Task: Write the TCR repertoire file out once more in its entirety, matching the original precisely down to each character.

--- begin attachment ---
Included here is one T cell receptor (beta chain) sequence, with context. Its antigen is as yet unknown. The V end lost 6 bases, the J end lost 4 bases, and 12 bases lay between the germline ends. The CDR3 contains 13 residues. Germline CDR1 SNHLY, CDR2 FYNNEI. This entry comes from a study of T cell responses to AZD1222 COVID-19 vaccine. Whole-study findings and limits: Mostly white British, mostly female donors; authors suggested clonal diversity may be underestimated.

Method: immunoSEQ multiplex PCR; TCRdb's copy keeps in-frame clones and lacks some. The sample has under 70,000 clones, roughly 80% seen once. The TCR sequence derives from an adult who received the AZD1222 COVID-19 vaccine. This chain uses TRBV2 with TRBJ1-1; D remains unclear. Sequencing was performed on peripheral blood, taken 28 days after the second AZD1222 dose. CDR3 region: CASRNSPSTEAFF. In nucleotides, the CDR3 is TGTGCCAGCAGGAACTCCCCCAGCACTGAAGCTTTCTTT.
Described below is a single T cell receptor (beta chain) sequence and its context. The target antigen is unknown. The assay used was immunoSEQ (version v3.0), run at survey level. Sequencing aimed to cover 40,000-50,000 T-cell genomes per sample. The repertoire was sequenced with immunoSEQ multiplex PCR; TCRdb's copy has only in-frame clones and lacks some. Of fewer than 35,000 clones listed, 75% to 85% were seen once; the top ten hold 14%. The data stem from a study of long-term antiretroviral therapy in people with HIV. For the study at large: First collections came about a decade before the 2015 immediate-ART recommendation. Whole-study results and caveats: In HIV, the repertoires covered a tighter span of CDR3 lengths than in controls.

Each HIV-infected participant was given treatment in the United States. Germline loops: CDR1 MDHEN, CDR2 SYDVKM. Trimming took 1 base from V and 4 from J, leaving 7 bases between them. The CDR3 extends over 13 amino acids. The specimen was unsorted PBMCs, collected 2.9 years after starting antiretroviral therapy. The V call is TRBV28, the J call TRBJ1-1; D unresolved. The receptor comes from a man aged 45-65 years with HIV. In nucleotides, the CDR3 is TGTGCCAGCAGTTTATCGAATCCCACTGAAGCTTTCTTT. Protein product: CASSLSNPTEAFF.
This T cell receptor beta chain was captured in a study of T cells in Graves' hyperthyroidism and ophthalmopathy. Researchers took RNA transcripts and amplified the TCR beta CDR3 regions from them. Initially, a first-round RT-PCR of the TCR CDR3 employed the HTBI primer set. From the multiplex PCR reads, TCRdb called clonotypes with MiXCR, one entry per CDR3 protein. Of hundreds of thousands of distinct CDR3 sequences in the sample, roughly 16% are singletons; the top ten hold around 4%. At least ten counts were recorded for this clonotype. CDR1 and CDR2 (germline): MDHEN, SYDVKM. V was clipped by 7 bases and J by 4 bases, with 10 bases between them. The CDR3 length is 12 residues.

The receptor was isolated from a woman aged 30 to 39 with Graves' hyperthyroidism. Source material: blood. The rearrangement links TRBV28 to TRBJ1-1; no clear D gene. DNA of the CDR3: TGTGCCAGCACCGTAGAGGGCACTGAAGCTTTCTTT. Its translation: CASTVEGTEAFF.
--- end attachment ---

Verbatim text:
Included here is one T cell receptor (beta chain) sequence, with context. Its antigen is as yet unknown. The V end lost 6 bases, the J end lost 4 bases, and 12 bases lay between the germline ends. The CDR3 contains 13 residues. Germline CDR1 SNHLY, CDR2 FYNNEI. This entry comes from a study of T cell responses to AZD1222 COVID-19 vaccine. Whole-study findings and limits: Mostly white British, mostly female donors; authors suggested clonal diversity may be underestimated.

Method: immunoSEQ multiplex PCR; TCRdb's copy keeps in-frame clones and lacks some. The sample has under 70,000 clones, roughly 80% seen once. The TCR sequence derives from an adult who received the AZD1222 COVID-19 vaccine. This chain uses TRBV2 with TRBJ1-1; D remains unclear. Sequencing was performed on peripheral blood, taken 28 days after the second AZD1222 dose. CDR3 region: CASRNSPSTEAFF. In nucleotides, the CDR3 is TGTGCCAGCAGGAACTCCCCCAGCACTGAAGCTTTCTTT.
Described below is a single T cell receptor (beta chain) sequence and its context. The target antigen is unknown. The assay used was immunoSEQ (version v3.0), run at survey level. Sequencing aimed to cover 40,000-50,000 T-cell genomes per sample. The repertoire was sequenced with immunoSEQ multiplex PCR; TCRdb's copy has only in-frame clones and lacks some. Of fewer than 35,000 clones listed, 75% to 85% were seen once; the top ten hold 14%. The data stem from a study of long-term antiretroviral therapy in people with HIV. For the study at large: First collections came about a decade before the 2015 immediate-ART recommendation. Whole-study results and caveats: In HIV, the repertoires covered a tighter span of CDR3 lengths than in controls.

Each HIV-infected participant was given treatment in the United States. Germline loops: CDR1 MDHEN, CDR2 SYDVKM. Trimming took 1 base from V and 4 from J, leaving 7 bases between them. The CDR3 extends over 13 amino acids. The specimen was unsorted PBMCs, collected 2.9 years after starting antiretroviral therapy. The V call is TRBV28, the J call TRBJ1-1; D unresolved. The receptor comes from a man aged 45-65 years with HIV. In nucleotides, the CDR3 is TGTGCCAGCAGTTTATCGAATCCCACTGAAGCTTTCTTT. Protein product: CASSLSNPTEAFF.
This T cell receptor beta chain was captured in a study of T cells in Graves' hyperthyroidism and ophthalmopathy. Researchers took RNA transcripts and amplified the TCR beta CDR3 regions from them. Initially, a first-round RT-PCR of the TCR CDR3 employed the HTBI primer set. From the multiplex PCR reads, TCRdb called clonotypes with MiXCR, one entry per CDR3 protein. Of hundreds of thousands of distinct CDR3 sequences in the sample, roughly 16% are singletons; the top ten hold around 4%. At least ten counts were recorded for this clonotype. CDR1 and CDR2 (germline): MDHEN, SYDVKM. V was clipped by 7 bases and J by 4 bases, with 10 bases between them. The CDR3 length is 12 residues.

The receptor was isolated from a woman aged 30 to 39 with Graves' hyperthyroidism. Source material: blood. The rearrangement links TRBV28 to TRBJ1-1; no clear D gene. DNA of the CDR3: TGTGCCAGCACCGTAGAGGGCACTGAAGCTTTCTTT. Its translation: CASTVEGTEAFF.